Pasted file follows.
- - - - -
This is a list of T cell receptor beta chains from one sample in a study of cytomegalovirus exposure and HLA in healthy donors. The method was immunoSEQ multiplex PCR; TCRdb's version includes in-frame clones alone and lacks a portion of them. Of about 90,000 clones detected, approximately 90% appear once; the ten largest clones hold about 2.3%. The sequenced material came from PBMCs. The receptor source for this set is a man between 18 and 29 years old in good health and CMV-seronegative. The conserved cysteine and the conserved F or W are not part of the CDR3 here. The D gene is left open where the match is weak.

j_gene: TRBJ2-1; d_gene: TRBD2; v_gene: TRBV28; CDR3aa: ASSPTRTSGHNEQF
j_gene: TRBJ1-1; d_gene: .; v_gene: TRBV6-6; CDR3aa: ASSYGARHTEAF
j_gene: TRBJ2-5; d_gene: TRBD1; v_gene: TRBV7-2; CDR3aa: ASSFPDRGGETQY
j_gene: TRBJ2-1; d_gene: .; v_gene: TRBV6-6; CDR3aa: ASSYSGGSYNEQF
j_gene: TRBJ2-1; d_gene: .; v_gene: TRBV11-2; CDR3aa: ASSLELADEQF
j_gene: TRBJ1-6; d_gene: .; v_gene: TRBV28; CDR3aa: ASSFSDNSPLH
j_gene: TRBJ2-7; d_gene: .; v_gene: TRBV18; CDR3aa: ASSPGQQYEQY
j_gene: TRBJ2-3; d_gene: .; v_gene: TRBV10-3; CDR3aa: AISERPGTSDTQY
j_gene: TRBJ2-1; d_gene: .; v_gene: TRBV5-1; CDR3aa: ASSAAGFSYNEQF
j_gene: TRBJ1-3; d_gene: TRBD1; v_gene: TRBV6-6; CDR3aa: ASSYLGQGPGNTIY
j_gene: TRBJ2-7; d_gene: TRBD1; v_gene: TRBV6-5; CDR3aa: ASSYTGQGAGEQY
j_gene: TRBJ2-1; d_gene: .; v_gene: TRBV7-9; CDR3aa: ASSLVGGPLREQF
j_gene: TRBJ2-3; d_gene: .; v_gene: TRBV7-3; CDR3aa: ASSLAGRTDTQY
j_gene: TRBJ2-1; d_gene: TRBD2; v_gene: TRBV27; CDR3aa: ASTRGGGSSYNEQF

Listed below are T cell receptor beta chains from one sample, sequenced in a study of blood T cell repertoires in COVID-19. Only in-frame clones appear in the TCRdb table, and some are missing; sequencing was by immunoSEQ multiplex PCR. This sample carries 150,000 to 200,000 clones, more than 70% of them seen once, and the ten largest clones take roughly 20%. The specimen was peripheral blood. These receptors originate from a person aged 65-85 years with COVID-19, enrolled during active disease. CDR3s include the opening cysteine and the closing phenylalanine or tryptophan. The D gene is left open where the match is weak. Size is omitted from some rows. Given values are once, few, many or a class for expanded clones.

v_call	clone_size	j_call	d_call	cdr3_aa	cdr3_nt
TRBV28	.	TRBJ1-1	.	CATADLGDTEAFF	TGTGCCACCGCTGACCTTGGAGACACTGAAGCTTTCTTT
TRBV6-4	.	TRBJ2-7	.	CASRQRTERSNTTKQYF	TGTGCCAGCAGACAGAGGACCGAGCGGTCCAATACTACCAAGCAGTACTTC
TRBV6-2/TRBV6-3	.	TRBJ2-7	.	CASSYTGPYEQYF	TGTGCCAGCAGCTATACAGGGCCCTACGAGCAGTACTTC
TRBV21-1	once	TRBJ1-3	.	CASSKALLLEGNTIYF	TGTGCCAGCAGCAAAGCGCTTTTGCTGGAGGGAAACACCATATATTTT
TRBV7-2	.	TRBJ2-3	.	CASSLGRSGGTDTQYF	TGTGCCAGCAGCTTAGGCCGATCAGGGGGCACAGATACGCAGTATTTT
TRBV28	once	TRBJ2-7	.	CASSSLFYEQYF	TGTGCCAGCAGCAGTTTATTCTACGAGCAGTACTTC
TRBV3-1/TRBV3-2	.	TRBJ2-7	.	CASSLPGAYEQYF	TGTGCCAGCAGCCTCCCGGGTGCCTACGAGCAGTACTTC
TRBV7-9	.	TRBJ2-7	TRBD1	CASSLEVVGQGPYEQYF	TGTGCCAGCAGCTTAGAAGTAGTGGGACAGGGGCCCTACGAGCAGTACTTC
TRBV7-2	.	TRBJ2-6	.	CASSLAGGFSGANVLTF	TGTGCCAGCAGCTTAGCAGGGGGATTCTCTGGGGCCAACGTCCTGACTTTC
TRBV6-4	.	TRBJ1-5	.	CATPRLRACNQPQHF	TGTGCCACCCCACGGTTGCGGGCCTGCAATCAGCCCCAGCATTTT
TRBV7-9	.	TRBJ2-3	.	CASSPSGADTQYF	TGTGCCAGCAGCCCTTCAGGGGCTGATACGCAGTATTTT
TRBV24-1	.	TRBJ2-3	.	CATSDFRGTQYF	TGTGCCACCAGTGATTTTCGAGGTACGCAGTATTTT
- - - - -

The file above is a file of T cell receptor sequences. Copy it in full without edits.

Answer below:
This is a list of T cell receptor beta chains from one sample in a study of cytomegalovirus exposure and HLA in healthy donors. The method was immunoSEQ multiplex PCR; TCRdb's version includes in-frame clones alone and lacks a portion of them. Of about 90,000 clones detected, approximately 90% appear once; the ten largest clones hold about 2.3%. The sequenced material came from PBMCs. The receptor source for this set is a man between 18 and 29 years old in good health and CMV-seronegative. The conserved cysteine and the conserved F or W are not part of the CDR3 here. The D gene is left open where the match is weak.

j_gene: TRBJ2-1; d_gene: TRBD2; v_gene: TRBV28; CDR3aa: ASSPTRTSGHNEQF
j_gene: TRBJ1-1; d_gene: .; v_gene: TRBV6-6; CDR3aa: ASSYGARHTEAF
j_gene: TRBJ2-5; d_gene: TRBD1; v_gene: TRBV7-2; CDR3aa: ASSFPDRGGETQY
j_gene: TRBJ2-1; d_gene: .; v_gene: TRBV6-6; CDR3aa: ASSYSGGSYNEQF
j_gene: TRBJ2-1; d_gene: .; v_gene: TRBV11-2; CDR3aa: ASSLELADEQF
j_gene: TRBJ1-6; d_gene: .; v_gene: TRBV28; CDR3aa: ASSFSDNSPLH
j_gene: TRBJ2-7; d_gene: .; v_gene: TRBV18; CDR3aa: ASSPGQQYEQY
j_gene: TRBJ2-3; d_gene: .; v_gene: TRBV10-3; CDR3aa: AISERPGTSDTQY
j_gene: TRBJ2-1; d_gene: .; v_gene: TRBV5-1; CDR3aa: ASSAAGFSYNEQF
j_gene: TRBJ1-3; d_gene: TRBD1; v_gene: TRBV6-6; CDR3aa: ASSYLGQGPGNTIY
j_gene: TRBJ2-7; d_gene: TRBD1; v_gene: TRBV6-5; CDR3aa: ASSYTGQGAGEQY
j_gene: TRBJ2-1; d_gene: .; v_gene: TRBV7-9; CDR3aa: ASSLVGGPLREQF
j_gene: TRBJ2-3; d_gene: .; v_gene: TRBV7-3; CDR3aa: ASSLAGRTDTQY
j_gene: TRBJ2-1; d_gene: TRBD2; v_gene: TRBV27; CDR3aa: ASTRGGGSSYNEQF

Listed below are T cell receptor beta chains from one sample, sequenced in a study of blood T cell repertoires in COVID-19. Only in-frame clones appear in the TCRdb table, and some are missing; sequencing was by immunoSEQ multiplex PCR. This sample carries 150,000 to 200,000 clones, more than 70% of them seen once, and the ten largest clones take roughly 20%. The specimen was peripheral blood. These receptors originate from a person aged 65-85 years with COVID-19, enrolled during active disease. CDR3s include the opening cysteine and the closing phenylalanine or tryptophan. The D gene is left open where the match is weak. Size is omitted from some rows. Given values are once, few, many or a class for expanded clones.

v_call	clone_size	j_call	d_call	cdr3_aa	cdr3_nt
TRBV28	.	TRBJ1-1	.	CATADLGDTEAFF	TGTGCCACCGCTGACCTTGGAGACACTGAAGCTTTCTTT
TRBV6-4	.	TRBJ2-7	.	CASRQRTERSNTTKQYF	TGTGCCAGCAGACAGAGGACCGAGCGGTCCAATACTACCAAGCAGTACTTC
TRBV6-2/TRBV6-3	.	TRBJ2-7	.	CASSYTGPYEQYF	TGTGCCAGCAGCTATACAGGGCCCTACGAGCAGTACTTC
TRBV21-1	once	TRBJ1-3	.	CASSKALLLEGNTIYF	TGTGCCAGCAGCAAAGCGCTTTTGCTGGAGGGAAACACCATATATTTT
TRBV7-2	.	TRBJ2-3	.	CASSLGRSGGTDTQYF	TGTGCCAGCAGCTTAGGCCGATCAGGGGGCACAGATACGCAGTATTTT
TRBV28	once	TRBJ2-7	.	CASSSLFYEQYF	TGTGCCAGCAGCAGTTTATTCTACGAGCAGTACTTC
TRBV3-1/TRBV3-2	.	TRBJ2-7	.	CASSLPGAYEQYF	TGTGCCAGCAGCCTCCCGGGTGCCTACGAGCAGTACTTC
TRBV7-9	.	TRBJ2-7	TRBD1	CASSLEVVGQGPYEQYF	TGTGCCAGCAGCTTAGAAGTAGTGGGACAGGGGCCCTACGAGCAGTACTTC
TRBV7-2	.	TRBJ2-6	.	CASSLAGGFSGANVLTF	TGTGCCAGCAGCTTAGCAGGGGGATTCTCTGGGGCCAACGTCCTGACTTTC
TRBV6-4	.	TRBJ1-5	.	CATPRLRACNQPQHF	TGTGCCACCCCACGGTTGCGGGCCTGCAATCAGCCCCAGCATTTT
TRBV7-9	.	TRBJ2-3	.	CASSPSGADTQYF	TGTGCCAGCAGCCCTTCAGGGGCTGATACGCAGTATTTT
TRBV24-1	.	TRBJ2-3	.	CATSDFRGTQYF	TGTGCCACCAGTGATTTTCGAGGTACGCAGTATTTT